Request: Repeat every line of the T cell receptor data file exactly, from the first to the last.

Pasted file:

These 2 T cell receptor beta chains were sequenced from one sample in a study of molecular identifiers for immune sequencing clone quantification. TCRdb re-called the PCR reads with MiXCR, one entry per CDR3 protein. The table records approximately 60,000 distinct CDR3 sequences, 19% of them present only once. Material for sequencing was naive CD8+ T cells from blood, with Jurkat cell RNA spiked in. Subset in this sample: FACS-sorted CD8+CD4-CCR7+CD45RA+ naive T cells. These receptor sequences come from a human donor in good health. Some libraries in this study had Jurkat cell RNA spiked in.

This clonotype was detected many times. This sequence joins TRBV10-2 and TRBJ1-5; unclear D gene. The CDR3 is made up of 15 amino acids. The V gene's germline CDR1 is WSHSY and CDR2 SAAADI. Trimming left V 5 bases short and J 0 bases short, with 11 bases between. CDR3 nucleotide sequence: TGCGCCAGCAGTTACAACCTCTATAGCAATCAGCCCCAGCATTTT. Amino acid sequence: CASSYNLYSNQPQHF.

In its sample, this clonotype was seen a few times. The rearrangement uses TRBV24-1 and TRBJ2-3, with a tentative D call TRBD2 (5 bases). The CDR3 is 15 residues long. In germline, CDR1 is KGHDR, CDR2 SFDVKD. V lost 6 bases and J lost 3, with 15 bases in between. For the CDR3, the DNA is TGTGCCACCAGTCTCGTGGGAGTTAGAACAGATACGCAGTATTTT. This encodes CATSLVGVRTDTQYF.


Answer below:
These 2 T cell receptor beta chains were sequenced from one sample in a study of molecular identifiers for immune sequencing clone quantification. TCRdb re-called the PCR reads with MiXCR, one entry per CDR3 protein. The table records approximately 60,000 distinct CDR3 sequences, 19% of them present only once. Material for sequencing was naive CD8+ T cells from blood, with Jurkat cell RNA spiked in. Subset in this sample: FACS-sorted CD8+CD4-CCR7+CD45RA+ naive T cells. These receptor sequences come from a human donor in good health. Some libraries in this study had Jurkat cell RNA spiked in.

This clonotype was detected many times. This sequence joins TRBV10-2 and TRBJ1-5; unclear D gene. The CDR3 is made up of 15 amino acids. The V gene's germline CDR1 is WSHSY and CDR2 SAAADI. Trimming left V 5 bases short and J 0 bases short, with 11 bases between. CDR3 nucleotide sequence: TGCGCCAGCAGTTACAACCTCTATAGCAATCAGCCCCAGCATTTT. Amino acid sequence: CASSYNLYSNQPQHF.

In its sample, this clonotype was seen a few times. The rearrangement uses TRBV24-1 and TRBJ2-3, with a tentative D call TRBD2 (5 bases). The CDR3 is 15 residues long. In germline, CDR1 is KGHDR, CDR2 SFDVKD. V lost 6 bases and J lost 3, with 15 bases in between. For the CDR3, the DNA is TGTGCCACCAGTCTCGTGGGAGTTAGAACAGATACGCAGTATTTT. This encodes CATSLVGVRTDTQYF.